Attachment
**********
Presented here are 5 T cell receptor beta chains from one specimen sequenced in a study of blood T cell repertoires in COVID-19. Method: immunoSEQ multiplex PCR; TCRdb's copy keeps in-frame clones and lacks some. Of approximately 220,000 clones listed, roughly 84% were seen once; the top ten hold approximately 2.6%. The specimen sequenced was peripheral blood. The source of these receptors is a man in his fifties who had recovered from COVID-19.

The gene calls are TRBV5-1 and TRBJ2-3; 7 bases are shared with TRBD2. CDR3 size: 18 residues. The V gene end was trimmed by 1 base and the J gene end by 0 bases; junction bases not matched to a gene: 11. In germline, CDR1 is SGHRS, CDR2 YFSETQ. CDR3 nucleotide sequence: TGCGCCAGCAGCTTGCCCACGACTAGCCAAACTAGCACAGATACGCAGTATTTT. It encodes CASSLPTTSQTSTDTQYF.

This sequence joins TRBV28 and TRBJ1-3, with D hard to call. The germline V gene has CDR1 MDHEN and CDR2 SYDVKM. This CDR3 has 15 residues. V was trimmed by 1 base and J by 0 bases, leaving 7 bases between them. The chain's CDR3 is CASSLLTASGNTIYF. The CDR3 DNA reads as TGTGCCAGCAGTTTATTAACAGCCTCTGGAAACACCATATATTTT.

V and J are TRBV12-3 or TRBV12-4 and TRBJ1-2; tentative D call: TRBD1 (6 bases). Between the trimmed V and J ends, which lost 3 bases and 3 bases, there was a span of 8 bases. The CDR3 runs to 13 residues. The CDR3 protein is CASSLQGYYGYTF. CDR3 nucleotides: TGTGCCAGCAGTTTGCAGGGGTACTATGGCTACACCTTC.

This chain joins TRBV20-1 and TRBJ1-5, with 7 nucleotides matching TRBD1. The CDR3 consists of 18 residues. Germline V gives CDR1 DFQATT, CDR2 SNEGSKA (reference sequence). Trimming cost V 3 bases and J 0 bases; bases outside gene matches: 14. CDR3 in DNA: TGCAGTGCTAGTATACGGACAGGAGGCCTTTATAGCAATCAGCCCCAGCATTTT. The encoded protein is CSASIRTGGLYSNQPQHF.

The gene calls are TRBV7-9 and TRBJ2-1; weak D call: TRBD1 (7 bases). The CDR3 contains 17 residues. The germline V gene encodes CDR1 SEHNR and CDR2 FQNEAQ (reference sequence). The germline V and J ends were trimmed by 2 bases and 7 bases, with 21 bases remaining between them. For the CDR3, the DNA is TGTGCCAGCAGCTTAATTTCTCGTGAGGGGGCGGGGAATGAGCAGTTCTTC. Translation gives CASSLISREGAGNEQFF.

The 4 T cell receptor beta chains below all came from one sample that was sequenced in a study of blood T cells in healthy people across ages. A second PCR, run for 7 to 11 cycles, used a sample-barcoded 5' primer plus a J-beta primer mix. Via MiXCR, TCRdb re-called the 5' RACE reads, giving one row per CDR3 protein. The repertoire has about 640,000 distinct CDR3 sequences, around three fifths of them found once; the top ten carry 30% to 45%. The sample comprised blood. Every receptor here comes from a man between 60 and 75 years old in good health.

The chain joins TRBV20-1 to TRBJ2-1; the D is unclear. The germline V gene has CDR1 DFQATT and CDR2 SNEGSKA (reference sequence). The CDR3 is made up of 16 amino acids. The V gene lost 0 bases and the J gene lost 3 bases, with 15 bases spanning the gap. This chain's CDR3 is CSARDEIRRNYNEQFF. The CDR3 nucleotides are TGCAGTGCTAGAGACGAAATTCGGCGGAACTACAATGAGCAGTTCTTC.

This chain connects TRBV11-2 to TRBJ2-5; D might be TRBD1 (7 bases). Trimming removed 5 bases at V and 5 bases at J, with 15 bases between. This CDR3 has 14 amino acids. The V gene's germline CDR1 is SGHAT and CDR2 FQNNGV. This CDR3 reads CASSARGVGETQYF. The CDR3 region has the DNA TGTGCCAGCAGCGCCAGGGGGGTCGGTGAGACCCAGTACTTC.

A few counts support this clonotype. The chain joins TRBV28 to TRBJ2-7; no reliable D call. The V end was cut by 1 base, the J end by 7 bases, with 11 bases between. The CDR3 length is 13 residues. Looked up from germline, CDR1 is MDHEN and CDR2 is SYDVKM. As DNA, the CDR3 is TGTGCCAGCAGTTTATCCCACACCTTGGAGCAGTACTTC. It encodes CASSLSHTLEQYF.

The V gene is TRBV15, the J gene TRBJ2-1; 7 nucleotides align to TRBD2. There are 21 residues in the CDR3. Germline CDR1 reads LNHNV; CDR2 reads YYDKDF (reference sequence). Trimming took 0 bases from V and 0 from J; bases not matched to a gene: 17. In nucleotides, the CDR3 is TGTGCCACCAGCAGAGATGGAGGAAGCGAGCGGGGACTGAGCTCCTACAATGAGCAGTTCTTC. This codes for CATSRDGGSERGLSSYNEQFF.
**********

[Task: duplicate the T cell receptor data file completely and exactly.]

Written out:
Presented here are 5 T cell receptor beta chains from one specimen sequenced in a study of blood T cell repertoires in COVID-19. Method: immunoSEQ multiplex PCR; TCRdb's copy keeps in-frame clones and lacks some. Of approximately 220,000 clones listed, roughly 84% were seen once; the top ten hold approximately 2.6%. The specimen sequenced was peripheral blood. The source of these receptors is a man in his fifties who had recovered from COVID-19.

The gene calls are TRBV5-1 and TRBJ2-3; 7 bases are shared with TRBD2. CDR3 size: 18 residues. The V gene end was trimmed by 1 base and the J gene end by 0 bases; junction bases not matched to a gene: 11. In germline, CDR1 is SGHRS, CDR2 YFSETQ. CDR3 nucleotide sequence: TGCGCCAGCAGCTTGCCCACGACTAGCCAAACTAGCACAGATACGCAGTATTTT. It encodes CASSLPTTSQTSTDTQYF.

This sequence joins TRBV28 and TRBJ1-3, with D hard to call. The germline V gene has CDR1 MDHEN and CDR2 SYDVKM. This CDR3 has 15 residues. V was trimmed by 1 base and J by 0 bases, leaving 7 bases between them. The chain's CDR3 is CASSLLTASGNTIYF. The CDR3 DNA reads as TGTGCCAGCAGTTTATTAACAGCCTCTGGAAACACCATATATTTT.

V and J are TRBV12-3 or TRBV12-4 and TRBJ1-2; tentative D call: TRBD1 (6 bases). Between the trimmed V and J ends, which lost 3 bases and 3 bases, there was a span of 8 bases. The CDR3 runs to 13 residues. The CDR3 protein is CASSLQGYYGYTF. CDR3 nucleotides: TGTGCCAGCAGTTTGCAGGGGTACTATGGCTACACCTTC.

This chain joins TRBV20-1 and TRBJ1-5, with 7 nucleotides matching TRBD1. The CDR3 consists of 18 residues. Germline V gives CDR1 DFQATT, CDR2 SNEGSKA (reference sequence). Trimming cost V 3 bases and J 0 bases; bases outside gene matches: 14. CDR3 in DNA: TGCAGTGCTAGTATACGGACAGGAGGCCTTTATAGCAATCAGCCCCAGCATTTT. The encoded protein is CSASIRTGGLYSNQPQHF.

The gene calls are TRBV7-9 and TRBJ2-1; weak D call: TRBD1 (7 bases). The CDR3 contains 17 residues. The germline V gene encodes CDR1 SEHNR and CDR2 FQNEAQ (reference sequence). The germline V and J ends were trimmed by 2 bases and 7 bases, with 21 bases remaining between them. For the CDR3, the DNA is TGTGCCAGCAGCTTAATTTCTCGTGAGGGGGCGGGGAATGAGCAGTTCTTC. Translation gives CASSLISREGAGNEQFF.

The 4 T cell receptor beta chains below all came from one sample that was sequenced in a study of blood T cells in healthy people across ages. A second PCR, run for 7 to 11 cycles, used a sample-barcoded 5' primer plus a J-beta primer mix. Via MiXCR, TCRdb re-called the 5' RACE reads, giving one row per CDR3 protein. The repertoire has about 640,000 distinct CDR3 sequences, around three fifths of them found once; the top ten carry 30% to 45%. The sample comprised blood. Every receptor here comes from a man between 60 and 75 years old in good health.

The chain joins TRBV20-1 to TRBJ2-1; the D is unclear. The germline V gene has CDR1 DFQATT and CDR2 SNEGSKA (reference sequence). The CDR3 is made up of 16 amino acids. The V gene lost 0 bases and the J gene lost 3 bases, with 15 bases spanning the gap. This chain's CDR3 is CSARDEIRRNYNEQFF. The CDR3 nucleotides are TGCAGTGCTAGAGACGAAATTCGGCGGAACTACAATGAGCAGTTCTTC.

This chain connects TRBV11-2 to TRBJ2-5; D might be TRBD1 (7 bases). Trimming removed 5 bases at V and 5 bases at J, with 15 bases between. This CDR3 has 14 amino acids. The V gene's germline CDR1 is SGHAT and CDR2 FQNNGV. This CDR3 reads CASSARGVGETQYF. The CDR3 region has the DNA TGTGCCAGCAGCGCCAGGGGGGTCGGTGAGACCCAGTACTTC.

A few counts support this clonotype. The chain joins TRBV28 to TRBJ2-7; no reliable D call. The V end was cut by 1 base, the J end by 7 bases, with 11 bases between. The CDR3 length is 13 residues. Looked up from germline, CDR1 is MDHEN and CDR2 is SYDVKM. As DNA, the CDR3 is TGTGCCAGCAGTTTATCCCACACCTTGGAGCAGTACTTC. It encodes CASSLSHTLEQYF.

The V gene is TRBV15, the J gene TRBJ2-1; 7 nucleotides align to TRBD2. There are 21 residues in the CDR3. Germline CDR1 reads LNHNV; CDR2 reads YYDKDF (reference sequence). Trimming took 0 bases from V and 0 from J; bases not matched to a gene: 17. In nucleotides, the CDR3 is TGTGCCACCAGCAGAGATGGAGGAAGCGAGCGGGGACTGAGCTCCTACAATGAGCAGTTCTTC. This codes for CATSRDGGSERGLSSYNEQFF.